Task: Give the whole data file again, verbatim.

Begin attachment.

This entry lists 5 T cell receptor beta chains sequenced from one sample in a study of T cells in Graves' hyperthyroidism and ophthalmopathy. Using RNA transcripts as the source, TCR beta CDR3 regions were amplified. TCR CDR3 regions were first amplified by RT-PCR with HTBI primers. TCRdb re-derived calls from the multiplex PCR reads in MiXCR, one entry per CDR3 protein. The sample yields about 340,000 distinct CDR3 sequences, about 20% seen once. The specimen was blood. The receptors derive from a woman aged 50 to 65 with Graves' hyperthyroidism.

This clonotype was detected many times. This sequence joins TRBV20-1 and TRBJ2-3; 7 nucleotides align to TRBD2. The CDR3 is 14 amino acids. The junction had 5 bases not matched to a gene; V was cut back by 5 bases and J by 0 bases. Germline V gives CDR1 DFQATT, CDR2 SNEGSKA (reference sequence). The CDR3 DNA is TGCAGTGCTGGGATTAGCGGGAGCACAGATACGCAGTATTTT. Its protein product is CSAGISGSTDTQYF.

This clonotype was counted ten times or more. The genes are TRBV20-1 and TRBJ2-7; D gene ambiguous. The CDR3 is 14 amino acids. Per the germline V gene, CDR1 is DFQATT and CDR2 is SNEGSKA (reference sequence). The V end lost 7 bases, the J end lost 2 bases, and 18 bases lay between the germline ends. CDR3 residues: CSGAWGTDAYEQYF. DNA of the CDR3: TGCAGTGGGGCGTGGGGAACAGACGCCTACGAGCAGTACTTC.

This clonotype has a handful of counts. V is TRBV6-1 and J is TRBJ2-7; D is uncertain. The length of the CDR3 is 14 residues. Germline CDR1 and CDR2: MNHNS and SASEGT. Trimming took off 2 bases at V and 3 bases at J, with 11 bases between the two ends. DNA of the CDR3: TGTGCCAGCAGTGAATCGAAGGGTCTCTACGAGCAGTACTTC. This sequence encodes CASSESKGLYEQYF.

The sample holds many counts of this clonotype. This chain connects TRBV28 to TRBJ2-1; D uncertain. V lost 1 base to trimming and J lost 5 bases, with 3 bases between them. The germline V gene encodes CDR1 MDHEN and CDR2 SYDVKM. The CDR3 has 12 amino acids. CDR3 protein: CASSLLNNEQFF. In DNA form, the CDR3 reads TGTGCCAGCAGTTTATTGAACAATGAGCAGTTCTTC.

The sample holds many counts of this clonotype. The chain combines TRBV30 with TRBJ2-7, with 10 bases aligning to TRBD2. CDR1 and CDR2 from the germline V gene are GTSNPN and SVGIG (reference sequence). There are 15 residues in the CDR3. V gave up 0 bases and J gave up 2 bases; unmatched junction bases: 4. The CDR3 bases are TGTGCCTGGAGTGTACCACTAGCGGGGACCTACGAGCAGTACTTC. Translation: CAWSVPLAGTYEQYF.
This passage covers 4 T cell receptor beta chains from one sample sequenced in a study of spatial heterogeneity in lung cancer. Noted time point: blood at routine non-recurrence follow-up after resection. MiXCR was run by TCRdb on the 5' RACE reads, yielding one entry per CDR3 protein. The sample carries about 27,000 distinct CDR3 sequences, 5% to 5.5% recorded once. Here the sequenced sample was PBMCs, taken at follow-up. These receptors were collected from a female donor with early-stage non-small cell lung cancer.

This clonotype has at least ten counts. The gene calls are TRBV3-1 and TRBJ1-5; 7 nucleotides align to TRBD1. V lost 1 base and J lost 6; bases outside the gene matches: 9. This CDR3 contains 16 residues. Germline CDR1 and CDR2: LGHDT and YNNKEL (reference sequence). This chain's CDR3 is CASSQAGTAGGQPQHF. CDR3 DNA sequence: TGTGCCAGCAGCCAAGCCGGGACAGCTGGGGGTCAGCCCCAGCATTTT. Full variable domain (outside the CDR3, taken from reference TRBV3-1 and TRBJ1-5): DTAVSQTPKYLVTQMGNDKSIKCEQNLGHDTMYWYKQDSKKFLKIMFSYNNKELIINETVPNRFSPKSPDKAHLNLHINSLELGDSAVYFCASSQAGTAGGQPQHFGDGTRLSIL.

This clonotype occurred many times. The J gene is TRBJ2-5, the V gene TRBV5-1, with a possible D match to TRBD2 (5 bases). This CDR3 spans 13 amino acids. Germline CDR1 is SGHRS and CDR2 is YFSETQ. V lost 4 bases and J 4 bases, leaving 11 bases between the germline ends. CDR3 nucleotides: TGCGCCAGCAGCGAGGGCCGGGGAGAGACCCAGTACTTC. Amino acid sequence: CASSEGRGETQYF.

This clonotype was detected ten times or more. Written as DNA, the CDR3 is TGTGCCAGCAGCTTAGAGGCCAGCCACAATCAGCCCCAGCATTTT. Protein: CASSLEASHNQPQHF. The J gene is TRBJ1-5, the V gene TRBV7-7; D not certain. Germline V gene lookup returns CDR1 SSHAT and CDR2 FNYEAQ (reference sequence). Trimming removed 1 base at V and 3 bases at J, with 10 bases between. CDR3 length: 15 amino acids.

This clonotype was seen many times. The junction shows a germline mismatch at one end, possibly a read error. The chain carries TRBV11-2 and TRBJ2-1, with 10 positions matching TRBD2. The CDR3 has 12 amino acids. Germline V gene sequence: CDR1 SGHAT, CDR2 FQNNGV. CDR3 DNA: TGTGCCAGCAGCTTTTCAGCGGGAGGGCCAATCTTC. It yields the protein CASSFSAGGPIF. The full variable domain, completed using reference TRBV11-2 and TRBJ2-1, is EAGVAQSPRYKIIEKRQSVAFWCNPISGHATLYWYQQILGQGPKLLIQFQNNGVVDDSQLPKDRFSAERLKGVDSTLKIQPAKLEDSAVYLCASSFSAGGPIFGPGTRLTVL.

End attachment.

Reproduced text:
This entry lists 5 T cell receptor beta chains sequenced from one sample in a study of T cells in Graves' hyperthyroidism and ophthalmopathy. Using RNA transcripts as the source, TCR beta CDR3 regions were amplified. TCR CDR3 regions were first amplified by RT-PCR with HTBI primers. TCRdb re-derived calls from the multiplex PCR reads in MiXCR, one entry per CDR3 protein. The sample yields about 340,000 distinct CDR3 sequences, about 20% seen once. The specimen was blood. The receptors derive from a woman aged 50 to 65 with Graves' hyperthyroidism.

This clonotype was detected many times. This sequence joins TRBV20-1 and TRBJ2-3; 7 nucleotides align to TRBD2. The CDR3 is 14 amino acids. The junction had 5 bases not matched to a gene; V was cut back by 5 bases and J by 0 bases. Germline V gives CDR1 DFQATT, CDR2 SNEGSKA (reference sequence). The CDR3 DNA is TGCAGTGCTGGGATTAGCGGGAGCACAGATACGCAGTATTTT. Its protein product is CSAGISGSTDTQYF.

This clonotype was counted ten times or more. The genes are TRBV20-1 and TRBJ2-7; D gene ambiguous. The CDR3 is 14 amino acids. Per the germline V gene, CDR1 is DFQATT and CDR2 is SNEGSKA (reference sequence). The V end lost 7 bases, the J end lost 2 bases, and 18 bases lay between the germline ends. CDR3 residues: CSGAWGTDAYEQYF. DNA of the CDR3: TGCAGTGGGGCGTGGGGAACAGACGCCTACGAGCAGTACTTC.

This clonotype has a handful of counts. V is TRBV6-1 and J is TRBJ2-7; D is uncertain. The length of the CDR3 is 14 residues. Germline CDR1 and CDR2: MNHNS and SASEGT. Trimming took off 2 bases at V and 3 bases at J, with 11 bases between the two ends. DNA of the CDR3: TGTGCCAGCAGTGAATCGAAGGGTCTCTACGAGCAGTACTTC. This sequence encodes CASSESKGLYEQYF.

The sample holds many counts of this clonotype. This chain connects TRBV28 to TRBJ2-1; D uncertain. V lost 1 base to trimming and J lost 5 bases, with 3 bases between them. The germline V gene encodes CDR1 MDHEN and CDR2 SYDVKM. The CDR3 has 12 amino acids. CDR3 protein: CASSLLNNEQFF. In DNA form, the CDR3 reads TGTGCCAGCAGTTTATTGAACAATGAGCAGTTCTTC.

The sample holds many counts of this clonotype. The chain combines TRBV30 with TRBJ2-7, with 10 bases aligning to TRBD2. CDR1 and CDR2 from the germline V gene are GTSNPN and SVGIG (reference sequence). There are 15 residues in the CDR3. V gave up 0 bases and J gave up 2 bases; unmatched junction bases: 4. The CDR3 bases are TGTGCCTGGAGTGTACCACTAGCGGGGACCTACGAGCAGTACTTC. Translation: CAWSVPLAGTYEQYF.
This passage covers 4 T cell receptor beta chains from one sample sequenced in a study of spatial heterogeneity in lung cancer. Noted time point: blood at routine non-recurrence follow-up after resection. MiXCR was run by TCRdb on the 5' RACE reads, yielding one entry per CDR3 protein. The sample carries about 27,000 distinct CDR3 sequences, 5% to 5.5% recorded once. Here the sequenced sample was PBMCs, taken at follow-up. These receptors were collected from a female donor with early-stage non-small cell lung cancer.

This clonotype has at least ten counts. The gene calls are TRBV3-1 and TRBJ1-5; 7 nucleotides align to TRBD1. V lost 1 base and J lost 6; bases outside the gene matches: 9. This CDR3 contains 16 residues. Germline CDR1 and CDR2: LGHDT and YNNKEL (reference sequence). This chain's CDR3 is CASSQAGTAGGQPQHF. CDR3 DNA sequence: TGTGCCAGCAGCCAAGCCGGGACAGCTGGGGGTCAGCCCCAGCATTTT. Full variable domain (outside the CDR3, taken from reference TRBV3-1 and TRBJ1-5): DTAVSQTPKYLVTQMGNDKSIKCEQNLGHDTMYWYKQDSKKFLKIMFSYNNKELIINETVPNRFSPKSPDKAHLNLHINSLELGDSAVYFCASSQAGTAGGQPQHFGDGTRLSIL.

This clonotype occurred many times. The J gene is TRBJ2-5, the V gene TRBV5-1, with a possible D match to TRBD2 (5 bases). This CDR3 spans 13 amino acids. Germline CDR1 is SGHRS and CDR2 is YFSETQ. V lost 4 bases and J 4 bases, leaving 11 bases between the germline ends. CDR3 nucleotides: TGCGCCAGCAGCGAGGGCCGGGGAGAGACCCAGTACTTC. Amino acid sequence: CASSEGRGETQYF.

This clonotype was detected ten times or more. Written as DNA, the CDR3 is TGTGCCAGCAGCTTAGAGGCCAGCCACAATCAGCCCCAGCATTTT. Protein: CASSLEASHNQPQHF. The J gene is TRBJ1-5, the V gene TRBV7-7; D not certain. Germline V gene lookup returns CDR1 SSHAT and CDR2 FNYEAQ (reference sequence). Trimming removed 1 base at V and 3 bases at J, with 10 bases between. CDR3 length: 15 amino acids.

This clonotype was seen many times. The junction shows a germline mismatch at one end, possibly a read error. The chain carries TRBV11-2 and TRBJ2-1, with 10 positions matching TRBD2. The CDR3 has 12 amino acids. Germline V gene sequence: CDR1 SGHAT, CDR2 FQNNGV. CDR3 DNA: TGTGCCAGCAGCTTTTCAGCGGGAGGGCCAATCTTC. It yields the protein CASSFSAGGPIF. The full variable domain, completed using reference TRBV11-2 and TRBJ2-1, is EAGVAQSPRYKIIEKRQSVAFWCNPISGHATLYWYQQILGQGPKLLIQFQNNGVVDDSQLPKDRFSAERLKGVDSTLKIQPAKLEDSAVYLCASSFSAGGPIFGPGTRLTVL.